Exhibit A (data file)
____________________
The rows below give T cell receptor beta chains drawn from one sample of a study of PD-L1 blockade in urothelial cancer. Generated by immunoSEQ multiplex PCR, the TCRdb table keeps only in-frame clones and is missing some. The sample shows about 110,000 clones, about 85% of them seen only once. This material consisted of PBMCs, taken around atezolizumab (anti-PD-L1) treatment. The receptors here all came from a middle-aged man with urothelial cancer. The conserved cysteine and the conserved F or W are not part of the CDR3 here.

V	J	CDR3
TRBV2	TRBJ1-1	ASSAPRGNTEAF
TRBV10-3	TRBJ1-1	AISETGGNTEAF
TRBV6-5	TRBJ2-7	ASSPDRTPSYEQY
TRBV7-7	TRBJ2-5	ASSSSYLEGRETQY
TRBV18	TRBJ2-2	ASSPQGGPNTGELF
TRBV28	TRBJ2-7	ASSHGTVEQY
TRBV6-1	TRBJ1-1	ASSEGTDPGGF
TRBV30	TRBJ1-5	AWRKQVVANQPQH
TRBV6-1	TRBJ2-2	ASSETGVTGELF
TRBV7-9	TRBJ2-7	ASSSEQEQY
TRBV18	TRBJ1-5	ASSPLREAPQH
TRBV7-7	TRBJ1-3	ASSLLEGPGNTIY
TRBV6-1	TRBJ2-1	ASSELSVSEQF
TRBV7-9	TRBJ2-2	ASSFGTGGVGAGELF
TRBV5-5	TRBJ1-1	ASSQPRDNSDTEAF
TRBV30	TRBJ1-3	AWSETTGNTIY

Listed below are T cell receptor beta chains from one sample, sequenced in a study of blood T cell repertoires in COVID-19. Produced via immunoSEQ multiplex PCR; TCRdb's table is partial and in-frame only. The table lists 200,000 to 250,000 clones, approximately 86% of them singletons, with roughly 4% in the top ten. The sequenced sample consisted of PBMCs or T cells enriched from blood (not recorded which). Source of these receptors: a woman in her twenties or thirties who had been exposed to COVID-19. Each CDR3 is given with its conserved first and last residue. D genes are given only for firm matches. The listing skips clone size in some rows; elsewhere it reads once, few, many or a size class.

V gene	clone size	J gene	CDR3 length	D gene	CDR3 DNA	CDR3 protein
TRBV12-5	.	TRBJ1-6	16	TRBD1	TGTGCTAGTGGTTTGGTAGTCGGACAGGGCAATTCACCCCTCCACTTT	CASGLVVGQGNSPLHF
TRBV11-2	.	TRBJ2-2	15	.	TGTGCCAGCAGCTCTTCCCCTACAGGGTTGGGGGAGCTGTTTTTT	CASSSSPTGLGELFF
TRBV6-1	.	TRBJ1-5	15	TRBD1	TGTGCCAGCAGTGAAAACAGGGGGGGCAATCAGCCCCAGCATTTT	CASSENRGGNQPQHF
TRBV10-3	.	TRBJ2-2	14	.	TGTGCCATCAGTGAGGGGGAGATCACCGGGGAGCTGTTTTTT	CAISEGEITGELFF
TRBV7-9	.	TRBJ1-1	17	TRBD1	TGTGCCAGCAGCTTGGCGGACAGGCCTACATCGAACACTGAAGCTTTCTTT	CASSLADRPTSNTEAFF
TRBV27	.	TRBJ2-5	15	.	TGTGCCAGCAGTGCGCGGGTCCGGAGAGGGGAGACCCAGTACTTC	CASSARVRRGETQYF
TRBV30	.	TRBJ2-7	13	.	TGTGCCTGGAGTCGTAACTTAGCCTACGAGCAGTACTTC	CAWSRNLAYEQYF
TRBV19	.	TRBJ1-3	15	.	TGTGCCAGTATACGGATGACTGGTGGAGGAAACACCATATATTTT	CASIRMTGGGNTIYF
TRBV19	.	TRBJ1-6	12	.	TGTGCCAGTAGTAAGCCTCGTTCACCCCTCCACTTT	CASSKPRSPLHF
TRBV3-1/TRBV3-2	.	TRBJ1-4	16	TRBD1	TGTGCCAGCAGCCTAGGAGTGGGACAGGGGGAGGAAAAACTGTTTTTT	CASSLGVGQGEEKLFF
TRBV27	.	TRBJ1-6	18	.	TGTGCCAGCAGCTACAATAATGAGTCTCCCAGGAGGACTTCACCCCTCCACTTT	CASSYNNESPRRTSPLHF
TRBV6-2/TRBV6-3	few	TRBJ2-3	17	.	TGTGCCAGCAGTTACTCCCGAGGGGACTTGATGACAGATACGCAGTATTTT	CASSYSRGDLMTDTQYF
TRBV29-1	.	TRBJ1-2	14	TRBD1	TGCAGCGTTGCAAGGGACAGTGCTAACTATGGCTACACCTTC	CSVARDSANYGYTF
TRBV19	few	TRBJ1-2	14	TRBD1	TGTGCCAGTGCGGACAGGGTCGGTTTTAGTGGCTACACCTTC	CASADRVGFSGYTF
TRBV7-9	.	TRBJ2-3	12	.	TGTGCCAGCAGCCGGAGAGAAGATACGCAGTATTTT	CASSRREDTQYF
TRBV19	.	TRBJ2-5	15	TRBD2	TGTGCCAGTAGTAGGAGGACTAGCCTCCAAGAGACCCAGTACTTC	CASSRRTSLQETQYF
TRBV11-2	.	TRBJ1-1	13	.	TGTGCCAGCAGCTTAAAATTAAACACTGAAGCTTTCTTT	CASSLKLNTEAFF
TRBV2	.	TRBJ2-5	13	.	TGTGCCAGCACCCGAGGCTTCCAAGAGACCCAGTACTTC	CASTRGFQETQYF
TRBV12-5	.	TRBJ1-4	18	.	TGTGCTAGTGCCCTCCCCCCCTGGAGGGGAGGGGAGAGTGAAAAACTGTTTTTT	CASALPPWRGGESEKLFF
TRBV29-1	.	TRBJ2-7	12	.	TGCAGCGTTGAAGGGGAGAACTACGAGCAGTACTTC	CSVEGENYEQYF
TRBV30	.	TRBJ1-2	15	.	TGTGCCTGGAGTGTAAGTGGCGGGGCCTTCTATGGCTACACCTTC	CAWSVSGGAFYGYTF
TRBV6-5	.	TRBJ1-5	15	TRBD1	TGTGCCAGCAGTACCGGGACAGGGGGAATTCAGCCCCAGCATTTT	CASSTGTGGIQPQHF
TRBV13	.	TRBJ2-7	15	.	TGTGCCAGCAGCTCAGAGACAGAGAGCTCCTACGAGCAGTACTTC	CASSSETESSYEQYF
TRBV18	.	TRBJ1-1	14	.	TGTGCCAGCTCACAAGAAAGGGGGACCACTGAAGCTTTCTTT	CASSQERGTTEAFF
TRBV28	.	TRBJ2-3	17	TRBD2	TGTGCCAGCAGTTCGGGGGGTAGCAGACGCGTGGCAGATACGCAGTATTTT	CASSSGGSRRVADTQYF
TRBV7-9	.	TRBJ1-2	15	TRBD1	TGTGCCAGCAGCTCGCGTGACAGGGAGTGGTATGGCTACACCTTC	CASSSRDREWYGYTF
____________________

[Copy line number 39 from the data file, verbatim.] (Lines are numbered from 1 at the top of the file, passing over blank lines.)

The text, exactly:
TRBV12-5	.	TRBJ1-4	18	.	TGTGCTAGTGCCCTCCCCCCCTGGAGGGGAGGGGAGAGTGAAAAACTGTTTTTT	CASALPPWRGGESEKLFF